25 Jul 2024


60MW wind turbine test rig will be world’s most powerful

An computer-generated image of what the finished 5,700-tonne wind turbine test rig will look like

A team of 35 Danish engineers has started work on what will be the world’s most powerful test bench for wind power components when it is completed in 2024. The 60m-long test bench, incorporating two 30MW motors, and weighing 5,700 tonnes, will also be the world’s largest.

The facility – to be installed at ZF Wind Power’s new Test & Prototype Centre in Lommel, Belgium – will be able to simulate the most arduous conditions that the world’s largest offshore wind turbines might experience. It will replicate varying loads on nacelle components including gearboxes and drivetrains.

Using Halt (highly accelerated lifetime testing) techniques, prototype wind turbines will be exposed to the equivalent of 20 years of operating in extreme weather conditions in just a few months, to discover the limitations of the turbine designs and to determine their reliability.

“Wind loads, and directions, can vary greatly, and each change creates loading on the nacelle powertrain,” explains Ralf Nieschler, key account manager at the Danish wind turbine test specialist, R&D Test Systems, which is developing and building the facility. “This new test rig must be much more powerful than the powertrain it tests, providing proof that the next generation of offshore turbines – of say, 20MW – are capable of operating reliably in extreme offshore conditions.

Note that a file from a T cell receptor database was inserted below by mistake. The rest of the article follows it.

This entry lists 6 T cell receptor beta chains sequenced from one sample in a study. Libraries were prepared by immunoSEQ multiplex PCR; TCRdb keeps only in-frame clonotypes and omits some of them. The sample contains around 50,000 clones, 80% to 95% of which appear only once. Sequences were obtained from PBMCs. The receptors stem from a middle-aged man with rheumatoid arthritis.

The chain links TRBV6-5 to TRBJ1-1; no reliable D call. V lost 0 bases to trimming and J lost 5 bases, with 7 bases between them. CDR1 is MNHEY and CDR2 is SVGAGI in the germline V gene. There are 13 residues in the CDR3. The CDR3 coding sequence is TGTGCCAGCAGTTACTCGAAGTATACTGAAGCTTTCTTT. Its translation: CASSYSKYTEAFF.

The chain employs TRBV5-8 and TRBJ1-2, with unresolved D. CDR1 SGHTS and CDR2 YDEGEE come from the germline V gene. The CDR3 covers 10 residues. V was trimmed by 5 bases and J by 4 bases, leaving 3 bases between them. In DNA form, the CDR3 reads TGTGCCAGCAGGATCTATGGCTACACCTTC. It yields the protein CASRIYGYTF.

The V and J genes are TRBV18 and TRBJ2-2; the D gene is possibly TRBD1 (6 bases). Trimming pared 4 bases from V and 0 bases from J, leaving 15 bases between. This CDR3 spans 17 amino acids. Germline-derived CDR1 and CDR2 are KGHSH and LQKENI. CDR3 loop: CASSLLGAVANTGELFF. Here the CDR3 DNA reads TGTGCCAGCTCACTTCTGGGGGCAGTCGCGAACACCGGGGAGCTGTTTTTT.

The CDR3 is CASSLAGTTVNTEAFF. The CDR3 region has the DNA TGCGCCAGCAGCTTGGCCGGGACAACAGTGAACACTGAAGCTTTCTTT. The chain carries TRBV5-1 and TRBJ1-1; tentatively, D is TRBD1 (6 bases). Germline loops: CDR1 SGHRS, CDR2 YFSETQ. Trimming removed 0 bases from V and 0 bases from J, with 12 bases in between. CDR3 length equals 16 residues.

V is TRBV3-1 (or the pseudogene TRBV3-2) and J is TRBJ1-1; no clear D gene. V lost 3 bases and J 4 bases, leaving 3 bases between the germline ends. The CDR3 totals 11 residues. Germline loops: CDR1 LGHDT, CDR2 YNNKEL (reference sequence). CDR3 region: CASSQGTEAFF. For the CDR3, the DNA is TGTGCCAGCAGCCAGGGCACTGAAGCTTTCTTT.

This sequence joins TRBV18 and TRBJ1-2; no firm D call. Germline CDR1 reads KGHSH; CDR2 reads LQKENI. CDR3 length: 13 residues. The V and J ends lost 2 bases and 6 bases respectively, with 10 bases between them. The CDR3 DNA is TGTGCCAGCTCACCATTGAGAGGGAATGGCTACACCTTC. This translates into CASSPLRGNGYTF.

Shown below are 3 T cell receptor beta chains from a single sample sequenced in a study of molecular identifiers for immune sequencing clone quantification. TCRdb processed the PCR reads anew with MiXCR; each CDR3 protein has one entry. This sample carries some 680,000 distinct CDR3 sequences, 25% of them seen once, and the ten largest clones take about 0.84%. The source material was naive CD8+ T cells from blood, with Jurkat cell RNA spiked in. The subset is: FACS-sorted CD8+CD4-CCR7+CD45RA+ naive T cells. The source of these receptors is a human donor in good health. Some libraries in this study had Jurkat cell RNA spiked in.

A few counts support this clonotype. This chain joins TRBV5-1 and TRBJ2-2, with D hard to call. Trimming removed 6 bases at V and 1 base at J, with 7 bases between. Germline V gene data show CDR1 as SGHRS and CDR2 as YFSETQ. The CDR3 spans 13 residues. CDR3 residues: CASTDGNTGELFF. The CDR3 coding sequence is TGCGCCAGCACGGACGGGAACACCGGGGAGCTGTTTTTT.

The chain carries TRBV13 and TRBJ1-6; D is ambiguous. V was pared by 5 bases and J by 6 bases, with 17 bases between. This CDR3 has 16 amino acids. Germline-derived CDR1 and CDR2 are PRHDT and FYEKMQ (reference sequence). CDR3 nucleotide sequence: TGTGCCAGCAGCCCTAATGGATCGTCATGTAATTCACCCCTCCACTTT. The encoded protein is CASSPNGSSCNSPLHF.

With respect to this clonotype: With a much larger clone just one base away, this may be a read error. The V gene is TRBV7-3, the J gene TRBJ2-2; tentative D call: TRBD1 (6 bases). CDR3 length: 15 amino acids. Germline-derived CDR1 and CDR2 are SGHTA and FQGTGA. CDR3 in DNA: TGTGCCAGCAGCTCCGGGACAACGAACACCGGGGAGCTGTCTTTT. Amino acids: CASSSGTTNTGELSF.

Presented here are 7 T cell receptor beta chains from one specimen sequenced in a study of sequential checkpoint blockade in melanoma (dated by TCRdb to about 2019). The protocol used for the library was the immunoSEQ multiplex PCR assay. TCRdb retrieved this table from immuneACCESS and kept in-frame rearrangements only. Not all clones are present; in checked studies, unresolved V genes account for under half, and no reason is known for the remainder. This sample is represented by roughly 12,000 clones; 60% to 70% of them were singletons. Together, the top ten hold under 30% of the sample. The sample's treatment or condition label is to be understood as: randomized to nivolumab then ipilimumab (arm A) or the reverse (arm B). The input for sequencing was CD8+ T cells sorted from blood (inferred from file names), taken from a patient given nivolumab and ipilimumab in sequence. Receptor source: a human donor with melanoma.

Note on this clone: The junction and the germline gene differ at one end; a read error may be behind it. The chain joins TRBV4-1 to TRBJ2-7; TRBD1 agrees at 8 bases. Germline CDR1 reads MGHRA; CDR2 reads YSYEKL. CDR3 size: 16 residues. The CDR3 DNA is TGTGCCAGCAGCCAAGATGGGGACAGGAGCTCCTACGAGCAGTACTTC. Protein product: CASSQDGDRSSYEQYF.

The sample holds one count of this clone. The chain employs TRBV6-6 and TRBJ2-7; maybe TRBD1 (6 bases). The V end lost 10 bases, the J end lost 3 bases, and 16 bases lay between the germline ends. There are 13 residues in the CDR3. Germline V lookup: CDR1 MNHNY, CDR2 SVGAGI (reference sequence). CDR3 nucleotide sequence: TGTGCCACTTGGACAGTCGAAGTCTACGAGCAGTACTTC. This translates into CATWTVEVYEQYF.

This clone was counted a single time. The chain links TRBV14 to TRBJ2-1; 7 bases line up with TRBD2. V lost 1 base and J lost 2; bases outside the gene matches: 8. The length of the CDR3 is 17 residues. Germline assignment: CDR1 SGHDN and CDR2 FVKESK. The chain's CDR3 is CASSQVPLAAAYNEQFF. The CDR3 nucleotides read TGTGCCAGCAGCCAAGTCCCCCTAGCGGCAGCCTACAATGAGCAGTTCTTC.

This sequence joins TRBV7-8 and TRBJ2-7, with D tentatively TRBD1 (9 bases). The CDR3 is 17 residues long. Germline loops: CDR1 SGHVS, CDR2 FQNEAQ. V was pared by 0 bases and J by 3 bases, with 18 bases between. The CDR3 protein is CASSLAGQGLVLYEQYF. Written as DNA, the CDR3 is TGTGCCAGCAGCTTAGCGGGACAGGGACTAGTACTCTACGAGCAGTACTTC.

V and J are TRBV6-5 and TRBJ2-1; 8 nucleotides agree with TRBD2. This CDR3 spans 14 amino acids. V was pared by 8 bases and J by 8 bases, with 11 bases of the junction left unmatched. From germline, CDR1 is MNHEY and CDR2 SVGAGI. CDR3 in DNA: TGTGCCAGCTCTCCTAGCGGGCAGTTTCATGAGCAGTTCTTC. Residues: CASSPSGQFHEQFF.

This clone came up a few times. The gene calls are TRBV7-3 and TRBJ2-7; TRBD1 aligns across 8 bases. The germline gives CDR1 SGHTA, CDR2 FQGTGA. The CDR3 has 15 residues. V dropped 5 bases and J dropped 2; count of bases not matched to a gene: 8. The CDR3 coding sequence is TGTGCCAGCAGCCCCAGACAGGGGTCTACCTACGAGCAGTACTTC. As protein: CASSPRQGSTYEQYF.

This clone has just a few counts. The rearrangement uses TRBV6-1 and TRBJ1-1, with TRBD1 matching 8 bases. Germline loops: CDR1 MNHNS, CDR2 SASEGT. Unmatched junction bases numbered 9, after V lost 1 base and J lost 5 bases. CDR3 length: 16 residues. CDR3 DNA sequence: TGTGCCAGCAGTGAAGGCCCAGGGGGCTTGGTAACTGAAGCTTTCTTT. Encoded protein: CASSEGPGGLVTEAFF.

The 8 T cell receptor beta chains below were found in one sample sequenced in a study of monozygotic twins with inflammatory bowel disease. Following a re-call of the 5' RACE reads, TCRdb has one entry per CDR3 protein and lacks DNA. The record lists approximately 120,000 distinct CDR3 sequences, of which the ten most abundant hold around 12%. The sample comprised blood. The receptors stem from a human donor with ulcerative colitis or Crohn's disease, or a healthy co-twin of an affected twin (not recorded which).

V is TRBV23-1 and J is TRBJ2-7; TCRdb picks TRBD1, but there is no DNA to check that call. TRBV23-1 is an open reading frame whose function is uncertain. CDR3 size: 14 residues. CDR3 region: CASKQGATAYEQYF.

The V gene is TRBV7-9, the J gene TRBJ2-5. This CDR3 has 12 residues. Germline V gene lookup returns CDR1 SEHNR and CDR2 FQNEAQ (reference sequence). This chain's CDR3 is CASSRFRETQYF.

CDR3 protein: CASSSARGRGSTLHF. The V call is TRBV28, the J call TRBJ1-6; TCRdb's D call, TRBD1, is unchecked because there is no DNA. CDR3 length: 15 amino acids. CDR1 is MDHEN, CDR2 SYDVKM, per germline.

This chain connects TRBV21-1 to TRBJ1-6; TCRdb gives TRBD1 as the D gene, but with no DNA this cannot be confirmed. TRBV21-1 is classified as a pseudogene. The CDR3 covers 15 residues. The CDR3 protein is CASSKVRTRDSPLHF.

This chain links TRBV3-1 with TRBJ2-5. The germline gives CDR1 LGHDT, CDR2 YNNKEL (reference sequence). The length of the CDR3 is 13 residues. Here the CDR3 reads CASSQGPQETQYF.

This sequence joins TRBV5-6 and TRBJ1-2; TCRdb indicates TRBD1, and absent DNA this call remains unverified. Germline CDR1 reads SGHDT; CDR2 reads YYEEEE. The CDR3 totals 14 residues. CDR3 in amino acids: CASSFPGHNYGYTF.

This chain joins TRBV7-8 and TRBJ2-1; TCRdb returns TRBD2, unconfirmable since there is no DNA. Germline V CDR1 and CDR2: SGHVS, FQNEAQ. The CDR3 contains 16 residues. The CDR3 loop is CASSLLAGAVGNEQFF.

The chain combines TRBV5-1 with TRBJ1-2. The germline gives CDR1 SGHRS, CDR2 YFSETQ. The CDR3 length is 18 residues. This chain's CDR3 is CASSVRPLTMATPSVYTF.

“The force of gusts wind can be a bit like a herd of elephants, pushing the blade around,” he adds. “This twisting and bending of the powertrain in all possible directions in the test rig will simulate the effect of 20 years of wind conditions in just a few months.”

The two 30MW motors at either end of the rig will allow two nacelle components – for example, two powertrains or two gearboxes – to be tested simultaneously, leading to significant time savings.

In addition, a load system between the nacelle components will simulate wind loads that might be encountered in the real world. It will be able to replicate not only the harshest wind loads, but also the effects of wind coming from different directions.

The rig will be able to produce a drive torque of 45MNm – equivalent to dangling 30 cars from the end of a 100m-long turbine blade – as well as bending moments of up to 64MNm.

The team working on the project includes electrical, systems, software and mechanical engineers. Civil engineering expertise will also be needed for the reinforced concrete foundations that will need to withstand extreme fatigue and wind loads during the tests, as well as carrying the weight of the test rig and of the powertrain under test which could add several hundred tonnes.

The rig will be transported from Denmark to Belgium in modules. Part of the project is a 300-tonne lifting capacity crane for mounting powertrains onto the rig.

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